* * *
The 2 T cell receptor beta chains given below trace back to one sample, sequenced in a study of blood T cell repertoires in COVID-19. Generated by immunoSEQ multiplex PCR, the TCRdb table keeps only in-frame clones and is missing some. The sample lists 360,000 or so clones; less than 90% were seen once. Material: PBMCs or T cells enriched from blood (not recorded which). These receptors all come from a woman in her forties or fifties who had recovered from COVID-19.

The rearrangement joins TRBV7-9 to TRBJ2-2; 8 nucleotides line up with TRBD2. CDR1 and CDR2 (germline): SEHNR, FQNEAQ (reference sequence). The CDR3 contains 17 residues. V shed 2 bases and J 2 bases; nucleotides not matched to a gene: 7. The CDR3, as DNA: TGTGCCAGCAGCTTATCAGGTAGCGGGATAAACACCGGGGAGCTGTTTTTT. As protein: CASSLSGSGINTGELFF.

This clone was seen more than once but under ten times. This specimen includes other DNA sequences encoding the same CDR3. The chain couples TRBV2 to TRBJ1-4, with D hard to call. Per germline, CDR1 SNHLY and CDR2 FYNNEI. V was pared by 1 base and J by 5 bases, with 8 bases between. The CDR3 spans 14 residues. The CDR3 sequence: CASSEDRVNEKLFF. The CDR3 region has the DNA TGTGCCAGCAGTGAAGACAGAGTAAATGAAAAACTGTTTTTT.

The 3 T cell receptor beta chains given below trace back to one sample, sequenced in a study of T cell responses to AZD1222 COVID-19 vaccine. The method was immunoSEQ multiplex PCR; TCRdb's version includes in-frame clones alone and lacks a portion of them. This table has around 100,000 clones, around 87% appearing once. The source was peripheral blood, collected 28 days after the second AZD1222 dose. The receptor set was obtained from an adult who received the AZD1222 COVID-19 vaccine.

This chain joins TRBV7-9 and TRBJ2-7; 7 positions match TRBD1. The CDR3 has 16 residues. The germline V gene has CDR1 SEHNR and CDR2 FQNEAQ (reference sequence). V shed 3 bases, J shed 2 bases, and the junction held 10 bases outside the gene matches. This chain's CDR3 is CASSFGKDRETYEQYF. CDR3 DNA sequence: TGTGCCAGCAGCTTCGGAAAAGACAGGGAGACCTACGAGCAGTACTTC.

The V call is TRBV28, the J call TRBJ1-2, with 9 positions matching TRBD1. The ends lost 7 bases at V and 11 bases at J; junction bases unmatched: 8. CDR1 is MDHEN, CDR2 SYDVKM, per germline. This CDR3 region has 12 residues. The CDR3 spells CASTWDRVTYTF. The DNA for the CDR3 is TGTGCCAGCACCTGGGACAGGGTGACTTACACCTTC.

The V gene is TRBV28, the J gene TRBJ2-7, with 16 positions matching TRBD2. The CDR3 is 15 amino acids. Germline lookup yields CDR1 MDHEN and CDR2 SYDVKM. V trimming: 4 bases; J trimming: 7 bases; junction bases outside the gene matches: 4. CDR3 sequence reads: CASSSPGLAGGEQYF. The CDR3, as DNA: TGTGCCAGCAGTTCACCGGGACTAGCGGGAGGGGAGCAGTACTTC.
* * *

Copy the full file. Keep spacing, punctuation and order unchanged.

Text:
The 2 T cell receptor beta chains given below trace back to one sample, sequenced in a study of blood T cell repertoires in COVID-19. Generated by immunoSEQ multiplex PCR, the TCRdb table keeps only in-frame clones and is missing some. The sample lists 360,000 or so clones; less than 90% were seen once. Material: PBMCs or T cells enriched from blood (not recorded which). These receptors all come from a woman in her forties or fifties who had recovered from COVID-19.

The rearrangement joins TRBV7-9 to TRBJ2-2; 8 nucleotides line up with TRBD2. CDR1 and CDR2 (germline): SEHNR, FQNEAQ (reference sequence). The CDR3 contains 17 residues. V shed 2 bases and J 2 bases; nucleotides not matched to a gene: 7. The CDR3, as DNA: TGTGCCAGCAGCTTATCAGGTAGCGGGATAAACACCGGGGAGCTGTTTTTT. As protein: CASSLSGSGINTGELFF.

This clone was seen more than once but under ten times. This specimen includes other DNA sequences encoding the same CDR3. The chain couples TRBV2 to TRBJ1-4, with D hard to call. Per germline, CDR1 SNHLY and CDR2 FYNNEI. V was pared by 1 base and J by 5 bases, with 8 bases between. The CDR3 spans 14 residues. The CDR3 sequence: CASSEDRVNEKLFF. The CDR3 region has the DNA TGTGCCAGCAGTGAAGACAGAGTAAATGAAAAACTGTTTTTT.

The 3 T cell receptor beta chains given below trace back to one sample, sequenced in a study of T cell responses to AZD1222 COVID-19 vaccine. The method was immunoSEQ multiplex PCR; TCRdb's version includes in-frame clones alone and lacks a portion of them. This table has around 100,000 clones, around 87% appearing once. The source was peripheral blood, collected 28 days after the second AZD1222 dose. The receptor set was obtained from an adult who received the AZD1222 COVID-19 vaccine.

This chain joins TRBV7-9 and TRBJ2-7; 7 positions match TRBD1. The CDR3 has 16 residues. The germline V gene has CDR1 SEHNR and CDR2 FQNEAQ (reference sequence). V shed 3 bases, J shed 2 bases, and the junction held 10 bases outside the gene matches. This chain's CDR3 is CASSFGKDRETYEQYF. CDR3 DNA sequence: TGTGCCAGCAGCTTCGGAAAAGACAGGGAGACCTACGAGCAGTACTTC.

The V call is TRBV28, the J call TRBJ1-2, with 9 positions matching TRBD1. The ends lost 7 bases at V and 11 bases at J; junction bases unmatched: 8. CDR1 is MDHEN, CDR2 SYDVKM, per germline. This CDR3 region has 12 residues. The CDR3 spells CASTWDRVTYTF. The DNA for the CDR3 is TGTGCCAGCACCTGGGACAGGGTGACTTACACCTTC.

The V gene is TRBV28, the J gene TRBJ2-7, with 16 positions matching TRBD2. The CDR3 is 15 amino acids. Germline lookup yields CDR1 MDHEN and CDR2 SYDVKM. V trimming: 4 bases; J trimming: 7 bases; junction bases outside the gene matches: 4. CDR3 sequence reads: CASSSPGLAGGEQYF. The CDR3, as DNA: TGTGCCAGCAGTTCACCGGGACTAGCGGGAGGGGAGCAGTACTTC.